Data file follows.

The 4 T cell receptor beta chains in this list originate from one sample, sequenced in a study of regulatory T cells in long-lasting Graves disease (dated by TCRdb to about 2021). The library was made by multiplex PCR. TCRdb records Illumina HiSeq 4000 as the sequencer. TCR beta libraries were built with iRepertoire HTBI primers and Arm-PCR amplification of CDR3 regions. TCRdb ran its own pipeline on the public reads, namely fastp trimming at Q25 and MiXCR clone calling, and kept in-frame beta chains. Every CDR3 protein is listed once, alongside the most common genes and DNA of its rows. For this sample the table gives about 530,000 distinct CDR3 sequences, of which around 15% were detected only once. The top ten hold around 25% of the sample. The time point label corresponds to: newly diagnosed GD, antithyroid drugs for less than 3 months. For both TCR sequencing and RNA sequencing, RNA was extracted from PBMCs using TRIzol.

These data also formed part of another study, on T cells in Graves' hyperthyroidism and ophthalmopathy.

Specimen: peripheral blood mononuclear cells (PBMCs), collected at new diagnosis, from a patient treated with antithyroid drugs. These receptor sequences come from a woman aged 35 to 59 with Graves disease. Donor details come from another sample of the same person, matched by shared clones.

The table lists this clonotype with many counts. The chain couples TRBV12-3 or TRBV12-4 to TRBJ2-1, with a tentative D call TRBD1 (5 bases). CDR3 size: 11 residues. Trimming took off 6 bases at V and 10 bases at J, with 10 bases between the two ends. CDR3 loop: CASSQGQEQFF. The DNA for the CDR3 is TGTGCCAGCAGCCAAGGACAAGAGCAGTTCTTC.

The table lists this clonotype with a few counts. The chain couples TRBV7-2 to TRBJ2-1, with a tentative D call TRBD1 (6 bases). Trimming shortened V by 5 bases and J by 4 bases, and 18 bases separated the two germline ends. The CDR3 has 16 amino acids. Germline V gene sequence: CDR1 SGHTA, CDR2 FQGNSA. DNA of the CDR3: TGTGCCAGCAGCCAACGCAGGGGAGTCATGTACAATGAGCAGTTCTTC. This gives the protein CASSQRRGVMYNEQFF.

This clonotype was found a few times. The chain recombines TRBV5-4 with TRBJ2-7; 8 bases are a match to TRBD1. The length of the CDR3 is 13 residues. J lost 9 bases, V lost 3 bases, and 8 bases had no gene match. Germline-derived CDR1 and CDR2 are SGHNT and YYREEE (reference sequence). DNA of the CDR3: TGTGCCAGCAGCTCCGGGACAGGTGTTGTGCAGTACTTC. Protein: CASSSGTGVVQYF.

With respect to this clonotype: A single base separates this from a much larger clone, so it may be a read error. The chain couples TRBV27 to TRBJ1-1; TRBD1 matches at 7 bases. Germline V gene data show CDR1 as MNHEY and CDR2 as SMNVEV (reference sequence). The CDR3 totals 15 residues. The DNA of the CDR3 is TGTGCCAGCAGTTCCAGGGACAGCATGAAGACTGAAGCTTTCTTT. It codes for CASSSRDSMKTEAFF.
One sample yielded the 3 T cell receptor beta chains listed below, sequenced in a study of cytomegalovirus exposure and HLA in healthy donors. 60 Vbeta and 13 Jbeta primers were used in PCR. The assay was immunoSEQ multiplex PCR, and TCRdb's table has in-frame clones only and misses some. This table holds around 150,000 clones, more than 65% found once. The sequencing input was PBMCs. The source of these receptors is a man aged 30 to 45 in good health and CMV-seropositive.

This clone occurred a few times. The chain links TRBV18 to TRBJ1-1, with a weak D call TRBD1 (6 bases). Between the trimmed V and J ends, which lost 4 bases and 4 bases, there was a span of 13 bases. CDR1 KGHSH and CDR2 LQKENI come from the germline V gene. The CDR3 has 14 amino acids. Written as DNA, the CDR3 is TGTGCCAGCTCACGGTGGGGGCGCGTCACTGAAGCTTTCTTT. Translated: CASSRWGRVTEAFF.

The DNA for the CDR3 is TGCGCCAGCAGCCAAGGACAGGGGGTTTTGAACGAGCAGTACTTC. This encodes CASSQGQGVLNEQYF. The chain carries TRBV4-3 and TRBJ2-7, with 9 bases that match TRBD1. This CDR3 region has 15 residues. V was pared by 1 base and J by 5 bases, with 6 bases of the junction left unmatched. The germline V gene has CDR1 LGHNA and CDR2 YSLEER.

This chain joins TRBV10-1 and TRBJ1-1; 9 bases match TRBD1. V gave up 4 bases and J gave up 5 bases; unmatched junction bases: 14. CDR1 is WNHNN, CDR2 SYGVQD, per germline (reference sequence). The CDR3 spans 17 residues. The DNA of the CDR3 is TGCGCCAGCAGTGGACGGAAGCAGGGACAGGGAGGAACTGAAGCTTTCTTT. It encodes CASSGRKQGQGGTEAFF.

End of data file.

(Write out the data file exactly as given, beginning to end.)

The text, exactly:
The 4 T cell receptor beta chains in this list originate from one sample, sequenced in a study of regulatory T cells in long-lasting Graves disease (dated by TCRdb to about 2021). The library was made by multiplex PCR. TCRdb records Illumina HiSeq 4000 as the sequencer. TCR beta libraries were built with iRepertoire HTBI primers and Arm-PCR amplification of CDR3 regions. TCRdb ran its own pipeline on the public reads, namely fastp trimming at Q25 and MiXCR clone calling, and kept in-frame beta chains. Every CDR3 protein is listed once, alongside the most common genes and DNA of its rows. For this sample the table gives about 530,000 distinct CDR3 sequences, of which around 15% were detected only once. The top ten hold around 25% of the sample. The time point label corresponds to: newly diagnosed GD, antithyroid drugs for less than 3 months. For both TCR sequencing and RNA sequencing, RNA was extracted from PBMCs using TRIzol.

These data also formed part of another study, on T cells in Graves' hyperthyroidism and ophthalmopathy.

Specimen: peripheral blood mononuclear cells (PBMCs), collected at new diagnosis, from a patient treated with antithyroid drugs. These receptor sequences come from a woman aged 35 to 59 with Graves disease. Donor details come from another sample of the same person, matched by shared clones.

The table lists this clonotype with many counts. The chain couples TRBV12-3 or TRBV12-4 to TRBJ2-1, with a tentative D call TRBD1 (5 bases). CDR3 size: 11 residues. Trimming took off 6 bases at V and 10 bases at J, with 10 bases between the two ends. CDR3 loop: CASSQGQEQFF. The DNA for the CDR3 is TGTGCCAGCAGCCAAGGACAAGAGCAGTTCTTC.

The table lists this clonotype with a few counts. The chain couples TRBV7-2 to TRBJ2-1, with a tentative D call TRBD1 (6 bases). Trimming shortened V by 5 bases and J by 4 bases, and 18 bases separated the two germline ends. The CDR3 has 16 amino acids. Germline V gene sequence: CDR1 SGHTA, CDR2 FQGNSA. DNA of the CDR3: TGTGCCAGCAGCCAACGCAGGGGAGTCATGTACAATGAGCAGTTCTTC. This gives the protein CASSQRRGVMYNEQFF.

This clonotype was found a few times. The chain recombines TRBV5-4 with TRBJ2-7; 8 bases are a match to TRBD1. The length of the CDR3 is 13 residues. J lost 9 bases, V lost 3 bases, and 8 bases had no gene match. Germline-derived CDR1 and CDR2 are SGHNT and YYREEE (reference sequence). DNA of the CDR3: TGTGCCAGCAGCTCCGGGACAGGTGTTGTGCAGTACTTC. Protein: CASSSGTGVVQYF.

With respect to this clonotype: A single base separates this from a much larger clone, so it may be a read error. The chain couples TRBV27 to TRBJ1-1; TRBD1 matches at 7 bases. Germline V gene data show CDR1 as MNHEY and CDR2 as SMNVEV (reference sequence). The CDR3 totals 15 residues. The DNA of the CDR3 is TGTGCCAGCAGTTCCAGGGACAGCATGAAGACTGAAGCTTTCTTT. It codes for CASSSRDSMKTEAFF.
One sample yielded the 3 T cell receptor beta chains listed below, sequenced in a study of cytomegalovirus exposure and HLA in healthy donors. 60 Vbeta and 13 Jbeta primers were used in PCR. The assay was immunoSEQ multiplex PCR, and TCRdb's table has in-frame clones only and misses some. This table holds around 150,000 clones, more than 65% found once. The sequencing input was PBMCs. The source of these receptors is a man aged 30 to 45 in good health and CMV-seropositive.

This clone occurred a few times. The chain links TRBV18 to TRBJ1-1, with a weak D call TRBD1 (6 bases). Between the trimmed V and J ends, which lost 4 bases and 4 bases, there was a span of 13 bases. CDR1 KGHSH and CDR2 LQKENI come from the germline V gene. The CDR3 has 14 amino acids. Written as DNA, the CDR3 is TGTGCCAGCTCACGGTGGGGGCGCGTCACTGAAGCTTTCTTT. Translated: CASSRWGRVTEAFF.

The DNA for the CDR3 is TGCGCCAGCAGCCAAGGACAGGGGGTTTTGAACGAGCAGTACTTC. This encodes CASSQGQGVLNEQYF. The chain carries TRBV4-3 and TRBJ2-7, with 9 bases that match TRBD1. This CDR3 region has 15 residues. V was pared by 1 base and J by 5 bases, with 6 bases of the junction left unmatched. The germline V gene has CDR1 LGHNA and CDR2 YSLEER.

This chain joins TRBV10-1 and TRBJ1-1; 9 bases match TRBD1. V gave up 4 bases and J gave up 5 bases; unmatched junction bases: 14. CDR1 is WNHNN, CDR2 SYGVQD, per germline (reference sequence). The CDR3 spans 17 residues. The DNA of the CDR3 is TGCGCCAGCAGTGGACGGAAGCAGGGACAGGGAGGAACTGAAGCTTTCTTT. It encodes CASSGRKQGQGGTEAFF.